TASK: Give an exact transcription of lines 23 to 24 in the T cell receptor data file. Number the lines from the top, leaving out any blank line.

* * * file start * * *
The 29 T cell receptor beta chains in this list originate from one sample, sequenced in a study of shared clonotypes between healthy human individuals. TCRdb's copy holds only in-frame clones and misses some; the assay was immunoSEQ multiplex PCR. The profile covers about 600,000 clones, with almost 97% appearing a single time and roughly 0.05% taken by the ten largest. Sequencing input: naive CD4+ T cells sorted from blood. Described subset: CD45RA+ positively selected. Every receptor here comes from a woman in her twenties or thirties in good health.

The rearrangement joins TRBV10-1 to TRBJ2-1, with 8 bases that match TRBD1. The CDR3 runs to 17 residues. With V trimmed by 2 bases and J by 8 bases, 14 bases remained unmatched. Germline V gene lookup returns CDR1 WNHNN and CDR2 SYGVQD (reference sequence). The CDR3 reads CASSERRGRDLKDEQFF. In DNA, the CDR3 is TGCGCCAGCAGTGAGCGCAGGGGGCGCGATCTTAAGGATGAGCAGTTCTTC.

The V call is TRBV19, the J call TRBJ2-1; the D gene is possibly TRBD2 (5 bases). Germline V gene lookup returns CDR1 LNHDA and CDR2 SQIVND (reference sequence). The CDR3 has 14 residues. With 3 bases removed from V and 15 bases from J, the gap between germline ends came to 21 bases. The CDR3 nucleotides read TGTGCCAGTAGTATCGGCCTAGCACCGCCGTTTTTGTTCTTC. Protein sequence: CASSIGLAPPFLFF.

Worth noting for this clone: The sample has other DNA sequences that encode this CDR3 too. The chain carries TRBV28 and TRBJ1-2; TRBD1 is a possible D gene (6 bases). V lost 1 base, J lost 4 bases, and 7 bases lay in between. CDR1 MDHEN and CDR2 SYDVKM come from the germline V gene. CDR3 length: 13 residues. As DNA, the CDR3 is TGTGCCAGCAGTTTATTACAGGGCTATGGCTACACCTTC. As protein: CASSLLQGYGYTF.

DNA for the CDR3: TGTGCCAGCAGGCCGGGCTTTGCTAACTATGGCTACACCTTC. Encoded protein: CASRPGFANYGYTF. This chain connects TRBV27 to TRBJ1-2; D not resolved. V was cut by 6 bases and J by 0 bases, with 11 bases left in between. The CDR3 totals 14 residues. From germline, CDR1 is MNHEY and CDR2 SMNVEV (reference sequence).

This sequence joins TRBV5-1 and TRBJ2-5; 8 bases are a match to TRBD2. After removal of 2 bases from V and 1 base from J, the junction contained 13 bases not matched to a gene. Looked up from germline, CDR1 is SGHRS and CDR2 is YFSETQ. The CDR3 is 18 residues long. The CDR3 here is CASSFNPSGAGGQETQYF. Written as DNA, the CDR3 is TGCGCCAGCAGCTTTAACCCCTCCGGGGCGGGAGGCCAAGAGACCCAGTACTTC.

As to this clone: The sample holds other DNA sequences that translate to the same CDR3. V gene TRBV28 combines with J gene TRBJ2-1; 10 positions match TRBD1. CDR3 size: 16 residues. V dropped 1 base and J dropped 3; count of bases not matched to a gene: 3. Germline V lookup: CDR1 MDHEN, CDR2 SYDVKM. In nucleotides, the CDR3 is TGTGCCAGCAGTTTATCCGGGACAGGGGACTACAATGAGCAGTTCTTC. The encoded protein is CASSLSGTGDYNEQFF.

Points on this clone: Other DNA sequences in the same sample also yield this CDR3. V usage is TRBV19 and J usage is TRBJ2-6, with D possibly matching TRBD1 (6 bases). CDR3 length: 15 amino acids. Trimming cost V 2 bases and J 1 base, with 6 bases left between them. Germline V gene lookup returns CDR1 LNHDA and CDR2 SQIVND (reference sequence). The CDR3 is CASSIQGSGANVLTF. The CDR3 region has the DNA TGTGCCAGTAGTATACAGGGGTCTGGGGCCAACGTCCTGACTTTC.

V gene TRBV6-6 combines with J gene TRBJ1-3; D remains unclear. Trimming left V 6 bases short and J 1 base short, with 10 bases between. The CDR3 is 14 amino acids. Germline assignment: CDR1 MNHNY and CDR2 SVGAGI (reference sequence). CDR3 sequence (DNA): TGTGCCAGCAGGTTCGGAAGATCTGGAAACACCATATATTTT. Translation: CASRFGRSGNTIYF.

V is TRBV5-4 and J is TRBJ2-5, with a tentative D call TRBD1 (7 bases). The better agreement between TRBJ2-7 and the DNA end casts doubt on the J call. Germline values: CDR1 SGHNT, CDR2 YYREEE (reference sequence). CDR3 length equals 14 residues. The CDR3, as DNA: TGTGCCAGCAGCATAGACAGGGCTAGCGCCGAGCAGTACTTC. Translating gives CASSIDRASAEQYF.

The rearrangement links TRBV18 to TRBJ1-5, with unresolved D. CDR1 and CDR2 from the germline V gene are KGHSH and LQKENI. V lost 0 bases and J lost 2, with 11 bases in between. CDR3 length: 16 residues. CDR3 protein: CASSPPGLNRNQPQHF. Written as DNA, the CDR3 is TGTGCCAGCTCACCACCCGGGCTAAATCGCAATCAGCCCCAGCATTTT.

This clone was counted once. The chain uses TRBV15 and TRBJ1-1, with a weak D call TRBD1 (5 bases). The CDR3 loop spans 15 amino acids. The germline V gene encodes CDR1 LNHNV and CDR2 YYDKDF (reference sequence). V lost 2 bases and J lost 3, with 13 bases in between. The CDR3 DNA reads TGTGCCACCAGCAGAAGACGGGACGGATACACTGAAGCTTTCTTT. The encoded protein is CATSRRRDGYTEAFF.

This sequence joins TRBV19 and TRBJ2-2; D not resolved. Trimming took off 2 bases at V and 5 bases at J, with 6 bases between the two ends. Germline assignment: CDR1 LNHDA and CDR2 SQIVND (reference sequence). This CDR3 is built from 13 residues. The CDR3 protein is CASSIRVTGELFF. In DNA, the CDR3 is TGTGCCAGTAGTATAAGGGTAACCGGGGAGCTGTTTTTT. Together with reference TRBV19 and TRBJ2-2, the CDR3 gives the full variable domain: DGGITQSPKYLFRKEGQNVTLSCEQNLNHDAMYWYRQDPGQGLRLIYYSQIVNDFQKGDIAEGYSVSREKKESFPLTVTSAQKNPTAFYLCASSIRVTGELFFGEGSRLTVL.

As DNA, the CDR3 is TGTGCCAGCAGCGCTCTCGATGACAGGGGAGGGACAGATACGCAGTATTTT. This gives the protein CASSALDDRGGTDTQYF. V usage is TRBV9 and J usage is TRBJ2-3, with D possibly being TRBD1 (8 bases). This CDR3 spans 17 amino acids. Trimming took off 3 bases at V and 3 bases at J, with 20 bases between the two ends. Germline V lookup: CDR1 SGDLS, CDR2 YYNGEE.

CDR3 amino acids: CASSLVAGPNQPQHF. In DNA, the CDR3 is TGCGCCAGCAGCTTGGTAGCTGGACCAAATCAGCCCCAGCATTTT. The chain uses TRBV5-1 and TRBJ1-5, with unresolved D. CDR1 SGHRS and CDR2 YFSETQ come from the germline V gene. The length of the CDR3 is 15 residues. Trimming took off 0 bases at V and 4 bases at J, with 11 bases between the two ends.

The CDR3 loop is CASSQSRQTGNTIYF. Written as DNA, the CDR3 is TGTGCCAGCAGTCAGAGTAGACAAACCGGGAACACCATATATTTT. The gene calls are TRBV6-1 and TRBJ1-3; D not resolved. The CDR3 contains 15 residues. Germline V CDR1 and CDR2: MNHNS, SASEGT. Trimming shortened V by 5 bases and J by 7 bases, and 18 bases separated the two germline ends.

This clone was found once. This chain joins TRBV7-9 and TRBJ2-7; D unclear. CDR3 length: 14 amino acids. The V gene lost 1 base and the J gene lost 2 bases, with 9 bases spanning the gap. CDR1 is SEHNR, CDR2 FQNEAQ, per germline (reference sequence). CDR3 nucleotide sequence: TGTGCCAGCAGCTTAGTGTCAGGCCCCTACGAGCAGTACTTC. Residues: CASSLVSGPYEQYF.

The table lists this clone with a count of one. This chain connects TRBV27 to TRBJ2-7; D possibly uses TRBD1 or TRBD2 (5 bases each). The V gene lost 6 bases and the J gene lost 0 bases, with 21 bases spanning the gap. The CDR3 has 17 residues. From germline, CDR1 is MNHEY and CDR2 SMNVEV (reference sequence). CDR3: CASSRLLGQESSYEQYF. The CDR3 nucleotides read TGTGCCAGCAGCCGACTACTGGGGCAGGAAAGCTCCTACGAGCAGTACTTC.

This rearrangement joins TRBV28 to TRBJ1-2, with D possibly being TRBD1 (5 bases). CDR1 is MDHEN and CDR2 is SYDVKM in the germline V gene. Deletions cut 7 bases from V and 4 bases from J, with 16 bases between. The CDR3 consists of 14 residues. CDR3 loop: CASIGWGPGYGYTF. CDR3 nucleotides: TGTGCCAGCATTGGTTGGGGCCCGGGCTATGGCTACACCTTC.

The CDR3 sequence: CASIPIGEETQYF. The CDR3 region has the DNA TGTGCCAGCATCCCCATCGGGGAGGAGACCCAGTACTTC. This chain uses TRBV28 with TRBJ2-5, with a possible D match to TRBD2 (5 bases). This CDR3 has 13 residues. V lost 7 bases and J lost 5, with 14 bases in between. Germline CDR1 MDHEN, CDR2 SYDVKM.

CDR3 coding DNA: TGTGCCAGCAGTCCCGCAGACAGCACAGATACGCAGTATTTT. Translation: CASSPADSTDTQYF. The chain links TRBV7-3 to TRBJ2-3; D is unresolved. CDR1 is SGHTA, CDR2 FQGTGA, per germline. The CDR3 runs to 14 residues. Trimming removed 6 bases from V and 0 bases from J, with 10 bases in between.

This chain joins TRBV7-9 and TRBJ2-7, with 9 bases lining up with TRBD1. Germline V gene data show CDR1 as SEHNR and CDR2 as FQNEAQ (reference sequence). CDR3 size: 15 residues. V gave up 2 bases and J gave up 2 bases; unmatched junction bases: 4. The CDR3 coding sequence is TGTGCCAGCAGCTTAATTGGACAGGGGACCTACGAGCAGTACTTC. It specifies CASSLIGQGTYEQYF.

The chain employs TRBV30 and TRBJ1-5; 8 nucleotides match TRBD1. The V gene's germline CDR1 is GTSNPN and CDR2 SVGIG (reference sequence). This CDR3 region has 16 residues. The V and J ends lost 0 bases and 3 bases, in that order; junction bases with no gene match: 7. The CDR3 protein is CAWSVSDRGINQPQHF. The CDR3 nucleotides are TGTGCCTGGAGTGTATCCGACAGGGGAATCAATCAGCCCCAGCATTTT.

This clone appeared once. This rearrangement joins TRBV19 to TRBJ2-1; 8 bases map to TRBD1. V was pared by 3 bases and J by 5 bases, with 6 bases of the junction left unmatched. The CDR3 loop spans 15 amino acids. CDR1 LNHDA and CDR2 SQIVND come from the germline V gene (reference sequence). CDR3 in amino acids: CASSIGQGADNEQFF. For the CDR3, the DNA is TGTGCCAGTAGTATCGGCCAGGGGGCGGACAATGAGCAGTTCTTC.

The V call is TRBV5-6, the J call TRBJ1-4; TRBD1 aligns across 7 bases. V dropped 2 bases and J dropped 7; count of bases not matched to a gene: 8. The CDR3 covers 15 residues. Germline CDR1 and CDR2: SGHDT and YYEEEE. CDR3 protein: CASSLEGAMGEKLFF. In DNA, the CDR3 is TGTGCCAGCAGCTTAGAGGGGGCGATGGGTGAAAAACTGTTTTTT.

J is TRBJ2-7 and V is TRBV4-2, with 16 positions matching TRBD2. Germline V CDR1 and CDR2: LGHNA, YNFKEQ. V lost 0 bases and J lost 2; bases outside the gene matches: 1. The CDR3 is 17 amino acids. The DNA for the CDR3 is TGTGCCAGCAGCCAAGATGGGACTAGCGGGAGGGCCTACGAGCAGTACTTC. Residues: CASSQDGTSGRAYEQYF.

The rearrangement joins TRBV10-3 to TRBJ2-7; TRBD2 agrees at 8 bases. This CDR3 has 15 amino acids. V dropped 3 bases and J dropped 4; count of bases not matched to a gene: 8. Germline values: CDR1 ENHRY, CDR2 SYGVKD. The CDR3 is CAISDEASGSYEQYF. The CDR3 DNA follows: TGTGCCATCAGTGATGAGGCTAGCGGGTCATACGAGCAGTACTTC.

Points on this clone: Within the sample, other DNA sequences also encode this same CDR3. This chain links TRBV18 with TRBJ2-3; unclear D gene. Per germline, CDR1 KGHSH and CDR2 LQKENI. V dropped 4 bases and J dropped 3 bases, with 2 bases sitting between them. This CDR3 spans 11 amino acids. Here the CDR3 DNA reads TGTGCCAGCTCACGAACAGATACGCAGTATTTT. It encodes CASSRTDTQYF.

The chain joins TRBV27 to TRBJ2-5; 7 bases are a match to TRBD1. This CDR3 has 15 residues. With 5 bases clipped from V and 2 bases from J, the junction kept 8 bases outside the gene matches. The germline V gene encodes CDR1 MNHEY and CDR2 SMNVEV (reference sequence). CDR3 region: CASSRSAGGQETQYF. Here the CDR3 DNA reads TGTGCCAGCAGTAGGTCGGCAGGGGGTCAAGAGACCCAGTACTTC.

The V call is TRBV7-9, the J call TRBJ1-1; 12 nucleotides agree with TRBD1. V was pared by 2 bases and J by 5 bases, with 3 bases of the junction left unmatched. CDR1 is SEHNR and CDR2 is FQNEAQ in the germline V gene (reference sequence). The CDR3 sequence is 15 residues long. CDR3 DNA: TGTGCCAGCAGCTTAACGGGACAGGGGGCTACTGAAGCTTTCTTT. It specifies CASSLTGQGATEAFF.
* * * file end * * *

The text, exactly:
The chain employs TRBV30 and TRBJ1-5; 8 nucleotides match TRBD1. The V gene's germline CDR1 is GTSNPN and CDR2 SVGIG (reference sequence). This CDR3 region has 16 residues. The V and J ends lost 0 bases and 3 bases, in that order; junction bases with no gene match: 7. The CDR3 protein is CAWSVSDRGINQPQHF. The CDR3 nucleotides are TGTGCCTGGAGTGTATCCGACAGGGGAATCAATCAGCCCCAGCATTTT.

This clone appeared once. This rearrangement joins TRBV19 to TRBJ2-1; 8 bases map to TRBD1. V was pared by 3 bases and J by 5 bases, with 6 bases of the junction left unmatched. The CDR3 loop spans 15 amino acids. CDR1 LNHDA and CDR2 SQIVND come from the germline V gene (reference sequence). CDR3 in amino acids: CASSIGQGADNEQFF. For the CDR3, the DNA is TGTGCCAGTAGTATCGGCCAGGGGGCGGACAATGAGCAGTTCTTC.